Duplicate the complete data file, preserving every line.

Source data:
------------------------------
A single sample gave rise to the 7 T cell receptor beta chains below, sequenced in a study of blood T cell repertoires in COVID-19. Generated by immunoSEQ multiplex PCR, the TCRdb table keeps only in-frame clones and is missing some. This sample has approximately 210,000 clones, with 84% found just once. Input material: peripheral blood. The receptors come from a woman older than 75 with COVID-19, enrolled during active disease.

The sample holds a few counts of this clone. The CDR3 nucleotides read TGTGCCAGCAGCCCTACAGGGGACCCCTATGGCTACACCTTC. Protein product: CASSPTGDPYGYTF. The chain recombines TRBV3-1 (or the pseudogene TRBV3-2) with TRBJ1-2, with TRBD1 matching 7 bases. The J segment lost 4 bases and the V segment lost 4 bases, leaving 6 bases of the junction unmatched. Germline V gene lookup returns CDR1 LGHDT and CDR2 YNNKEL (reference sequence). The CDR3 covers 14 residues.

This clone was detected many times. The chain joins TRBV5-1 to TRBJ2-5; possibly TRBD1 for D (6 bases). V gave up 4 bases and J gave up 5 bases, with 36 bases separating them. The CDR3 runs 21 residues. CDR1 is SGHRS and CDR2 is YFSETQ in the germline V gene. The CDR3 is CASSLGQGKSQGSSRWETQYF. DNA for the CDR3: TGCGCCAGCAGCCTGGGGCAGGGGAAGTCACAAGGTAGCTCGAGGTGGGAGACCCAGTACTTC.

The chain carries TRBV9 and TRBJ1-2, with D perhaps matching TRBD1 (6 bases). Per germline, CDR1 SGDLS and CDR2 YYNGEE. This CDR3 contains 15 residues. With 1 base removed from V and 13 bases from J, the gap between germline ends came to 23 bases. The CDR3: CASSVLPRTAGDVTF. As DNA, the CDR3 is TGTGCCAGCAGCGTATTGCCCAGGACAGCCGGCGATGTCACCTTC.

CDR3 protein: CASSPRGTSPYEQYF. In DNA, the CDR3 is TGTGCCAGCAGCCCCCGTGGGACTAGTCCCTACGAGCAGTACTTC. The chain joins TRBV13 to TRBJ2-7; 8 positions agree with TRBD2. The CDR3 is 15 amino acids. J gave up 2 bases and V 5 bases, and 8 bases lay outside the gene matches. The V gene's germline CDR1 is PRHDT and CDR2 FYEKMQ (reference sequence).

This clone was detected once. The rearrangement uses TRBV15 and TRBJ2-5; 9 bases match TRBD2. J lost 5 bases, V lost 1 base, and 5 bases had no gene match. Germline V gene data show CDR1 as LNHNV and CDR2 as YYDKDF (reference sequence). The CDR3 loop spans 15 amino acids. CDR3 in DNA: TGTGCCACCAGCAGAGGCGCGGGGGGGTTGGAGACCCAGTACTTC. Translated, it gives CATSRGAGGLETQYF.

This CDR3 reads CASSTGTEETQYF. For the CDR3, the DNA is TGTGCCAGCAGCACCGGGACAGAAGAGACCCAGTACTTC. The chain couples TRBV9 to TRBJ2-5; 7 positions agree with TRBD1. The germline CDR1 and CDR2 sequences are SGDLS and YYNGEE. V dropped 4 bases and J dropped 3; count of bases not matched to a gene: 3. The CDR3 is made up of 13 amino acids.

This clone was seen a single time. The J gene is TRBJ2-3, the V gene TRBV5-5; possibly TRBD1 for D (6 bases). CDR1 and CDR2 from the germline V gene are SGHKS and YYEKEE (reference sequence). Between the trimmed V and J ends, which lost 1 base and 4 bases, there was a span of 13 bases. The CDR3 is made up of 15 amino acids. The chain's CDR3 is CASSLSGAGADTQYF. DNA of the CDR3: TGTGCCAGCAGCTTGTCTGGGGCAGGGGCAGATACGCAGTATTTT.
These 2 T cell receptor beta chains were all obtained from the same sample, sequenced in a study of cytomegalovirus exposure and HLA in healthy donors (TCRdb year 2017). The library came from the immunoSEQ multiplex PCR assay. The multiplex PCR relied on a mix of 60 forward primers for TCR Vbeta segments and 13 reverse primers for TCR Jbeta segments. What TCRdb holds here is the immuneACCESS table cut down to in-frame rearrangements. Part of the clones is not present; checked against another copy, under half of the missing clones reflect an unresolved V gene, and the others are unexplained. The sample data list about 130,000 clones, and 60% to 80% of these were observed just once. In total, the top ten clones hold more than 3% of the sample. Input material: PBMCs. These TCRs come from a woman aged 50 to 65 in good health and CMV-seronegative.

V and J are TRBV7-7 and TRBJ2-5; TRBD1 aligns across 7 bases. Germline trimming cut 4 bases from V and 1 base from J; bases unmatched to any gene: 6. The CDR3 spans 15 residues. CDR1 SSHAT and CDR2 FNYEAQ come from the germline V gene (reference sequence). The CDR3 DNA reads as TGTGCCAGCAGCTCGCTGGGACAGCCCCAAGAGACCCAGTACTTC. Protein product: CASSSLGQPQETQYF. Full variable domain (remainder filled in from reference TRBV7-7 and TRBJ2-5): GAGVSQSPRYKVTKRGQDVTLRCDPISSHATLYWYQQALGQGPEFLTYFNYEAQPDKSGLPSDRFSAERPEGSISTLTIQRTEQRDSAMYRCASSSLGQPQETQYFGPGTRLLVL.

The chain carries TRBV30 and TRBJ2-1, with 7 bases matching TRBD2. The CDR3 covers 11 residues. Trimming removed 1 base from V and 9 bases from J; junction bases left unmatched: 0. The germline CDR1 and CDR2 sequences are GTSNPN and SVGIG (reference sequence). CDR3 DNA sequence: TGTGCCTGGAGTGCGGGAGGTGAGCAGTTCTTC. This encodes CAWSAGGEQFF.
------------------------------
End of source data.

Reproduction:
A single sample gave rise to the 7 T cell receptor beta chains below, sequenced in a study of blood T cell repertoires in COVID-19. Generated by immunoSEQ multiplex PCR, the TCRdb table keeps only in-frame clones and is missing some. This sample has approximately 210,000 clones, with 84% found just once. Input material: peripheral blood. The receptors come from a woman older than 75 with COVID-19, enrolled during active disease.

The sample holds a few counts of this clone. The CDR3 nucleotides read TGTGCCAGCAGCCCTACAGGGGACCCCTATGGCTACACCTTC. Protein product: CASSPTGDPYGYTF. The chain recombines TRBV3-1 (or the pseudogene TRBV3-2) with TRBJ1-2, with TRBD1 matching 7 bases. The J segment lost 4 bases and the V segment lost 4 bases, leaving 6 bases of the junction unmatched. Germline V gene lookup returns CDR1 LGHDT and CDR2 YNNKEL (reference sequence). The CDR3 covers 14 residues.

This clone was detected many times. The chain joins TRBV5-1 to TRBJ2-5; possibly TRBD1 for D (6 bases). V gave up 4 bases and J gave up 5 bases, with 36 bases separating them. The CDR3 runs 21 residues. CDR1 is SGHRS and CDR2 is YFSETQ in the germline V gene. The CDR3 is CASSLGQGKSQGSSRWETQYF. DNA for the CDR3: TGCGCCAGCAGCCTGGGGCAGGGGAAGTCACAAGGTAGCTCGAGGTGGGAGACCCAGTACTTC.

The chain carries TRBV9 and TRBJ1-2, with D perhaps matching TRBD1 (6 bases). Per germline, CDR1 SGDLS and CDR2 YYNGEE. This CDR3 contains 15 residues. With 1 base removed from V and 13 bases from J, the gap between germline ends came to 23 bases. The CDR3: CASSVLPRTAGDVTF. As DNA, the CDR3 is TGTGCCAGCAGCGTATTGCCCAGGACAGCCGGCGATGTCACCTTC.

CDR3 protein: CASSPRGTSPYEQYF. In DNA, the CDR3 is TGTGCCAGCAGCCCCCGTGGGACTAGTCCCTACGAGCAGTACTTC. The chain joins TRBV13 to TRBJ2-7; 8 positions agree with TRBD2. The CDR3 is 15 amino acids. J gave up 2 bases and V 5 bases, and 8 bases lay outside the gene matches. The V gene's germline CDR1 is PRHDT and CDR2 FYEKMQ (reference sequence).

This clone was detected once. The rearrangement uses TRBV15 and TRBJ2-5; 9 bases match TRBD2. J lost 5 bases, V lost 1 base, and 5 bases had no gene match. Germline V gene data show CDR1 as LNHNV and CDR2 as YYDKDF (reference sequence). The CDR3 loop spans 15 amino acids. CDR3 in DNA: TGTGCCACCAGCAGAGGCGCGGGGGGGTTGGAGACCCAGTACTTC. Translated, it gives CATSRGAGGLETQYF.

This CDR3 reads CASSTGTEETQYF. For the CDR3, the DNA is TGTGCCAGCAGCACCGGGACAGAAGAGACCCAGTACTTC. The chain couples TRBV9 to TRBJ2-5; 7 positions agree with TRBD1. The germline CDR1 and CDR2 sequences are SGDLS and YYNGEE. V dropped 4 bases and J dropped 3; count of bases not matched to a gene: 3. The CDR3 is made up of 13 amino acids.

This clone was seen a single time. The J gene is TRBJ2-3, the V gene TRBV5-5; possibly TRBD1 for D (6 bases). CDR1 and CDR2 from the germline V gene are SGHKS and YYEKEE (reference sequence). Between the trimmed V and J ends, which lost 1 base and 4 bases, there was a span of 13 bases. The CDR3 is made up of 15 amino acids. The chain's CDR3 is CASSLSGAGADTQYF. DNA of the CDR3: TGTGCCAGCAGCTTGTCTGGGGCAGGGGCAGATACGCAGTATTTT.
These 2 T cell receptor beta chains were all obtained from the same sample, sequenced in a study of cytomegalovirus exposure and HLA in healthy donors (TCRdb year 2017). The library came from the immunoSEQ multiplex PCR assay. The multiplex PCR relied on a mix of 60 forward primers for TCR Vbeta segments and 13 reverse primers for TCR Jbeta segments. What TCRdb holds here is the immuneACCESS table cut down to in-frame rearrangements. Part of the clones is not present; checked against another copy, under half of the missing clones reflect an unresolved V gene, and the others are unexplained. The sample data list about 130,000 clones, and 60% to 80% of these were observed just once. In total, the top ten clones hold more than 3% of the sample. Input material: PBMCs. These TCRs come from a woman aged 50 to 65 in good health and CMV-seronegative.

V and J are TRBV7-7 and TRBJ2-5; TRBD1 aligns across 7 bases. Germline trimming cut 4 bases from V and 1 base from J; bases unmatched to any gene: 6. The CDR3 spans 15 residues. CDR1 SSHAT and CDR2 FNYEAQ come from the germline V gene (reference sequence). The CDR3 DNA reads as TGTGCCAGCAGCTCGCTGGGACAGCCCCAAGAGACCCAGTACTTC. Protein product: CASSSLGQPQETQYF. Full variable domain (remainder filled in from reference TRBV7-7 and TRBJ2-5): GAGVSQSPRYKVTKRGQDVTLRCDPISSHATLYWYQQALGQGPEFLTYFNYEAQPDKSGLPSDRFSAERPEGSISTLTIQRTEQRDSAMYRCASSSLGQPQETQYFGPGTRLLVL.

The chain carries TRBV30 and TRBJ2-1, with 7 bases matching TRBD2. The CDR3 covers 11 residues. Trimming removed 1 base from V and 9 bases from J; junction bases left unmatched: 0. The germline CDR1 and CDR2 sequences are GTSNPN and SVGIG (reference sequence). CDR3 DNA sequence: TGTGCCTGGAGTGCGGGAGGTGAGCAGTTCTTC. This encodes CAWSAGGEQFF.